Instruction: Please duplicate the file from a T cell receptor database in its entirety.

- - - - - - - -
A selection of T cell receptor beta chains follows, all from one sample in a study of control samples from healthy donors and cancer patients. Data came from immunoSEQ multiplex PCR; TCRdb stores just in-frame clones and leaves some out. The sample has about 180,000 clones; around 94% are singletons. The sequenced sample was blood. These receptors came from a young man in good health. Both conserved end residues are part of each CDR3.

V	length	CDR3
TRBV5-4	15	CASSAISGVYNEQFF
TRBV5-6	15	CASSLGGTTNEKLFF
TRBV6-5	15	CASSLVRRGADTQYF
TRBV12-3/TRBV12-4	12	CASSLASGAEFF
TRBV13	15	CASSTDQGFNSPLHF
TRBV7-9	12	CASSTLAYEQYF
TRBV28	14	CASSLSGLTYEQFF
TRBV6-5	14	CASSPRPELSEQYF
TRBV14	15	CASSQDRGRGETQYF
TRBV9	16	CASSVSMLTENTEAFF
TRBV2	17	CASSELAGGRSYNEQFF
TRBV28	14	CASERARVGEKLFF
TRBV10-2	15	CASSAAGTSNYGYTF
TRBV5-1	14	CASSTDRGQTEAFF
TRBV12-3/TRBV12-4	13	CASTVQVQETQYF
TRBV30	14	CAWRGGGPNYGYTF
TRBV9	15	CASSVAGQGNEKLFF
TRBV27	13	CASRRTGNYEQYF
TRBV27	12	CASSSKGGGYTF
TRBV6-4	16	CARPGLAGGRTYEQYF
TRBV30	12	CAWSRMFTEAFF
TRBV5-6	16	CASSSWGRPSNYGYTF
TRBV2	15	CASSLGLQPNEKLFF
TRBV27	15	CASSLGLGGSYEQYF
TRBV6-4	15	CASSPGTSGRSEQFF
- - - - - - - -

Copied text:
A selection of T cell receptor beta chains follows, all from one sample in a study of control samples from healthy donors and cancer patients. Data came from immunoSEQ multiplex PCR; TCRdb stores just in-frame clones and leaves some out. The sample has about 180,000 clones; around 94% are singletons. The sequenced sample was blood. These receptors came from a young man in good health. Both conserved end residues are part of each CDR3.

V	length	CDR3
TRBV5-4	15	CASSAISGVYNEQFF
TRBV5-6	15	CASSLGGTTNEKLFF
TRBV6-5	15	CASSLVRRGADTQYF
TRBV12-3/TRBV12-4	12	CASSLASGAEFF
TRBV13	15	CASSTDQGFNSPLHF
TRBV7-9	12	CASSTLAYEQYF
TRBV28	14	CASSLSGLTYEQFF
TRBV6-5	14	CASSPRPELSEQYF
TRBV14	15	CASSQDRGRGETQYF
TRBV9	16	CASSVSMLTENTEAFF
TRBV2	17	CASSELAGGRSYNEQFF
TRBV28	14	CASERARVGEKLFF
TRBV10-2	15	CASSAAGTSNYGYTF
TRBV5-1	14	CASSTDRGQTEAFF
TRBV12-3/TRBV12-4	13	CASTVQVQETQYF
TRBV30	14	CAWRGGGPNYGYTF
TRBV9	15	CASSVAGQGNEKLFF
TRBV27	13	CASRRTGNYEQYF
TRBV27	12	CASSSKGGGYTF
TRBV6-4	16	CARPGLAGGRTYEQYF
TRBV30	12	CAWSRMFTEAFF
TRBV5-6	16	CASSSWGRPSNYGYTF
TRBV2	15	CASSLGLQPNEKLFF
TRBV27	15	CASSLGLGGSYEQYF
TRBV6-4	15	CASSPGTSGRSEQFF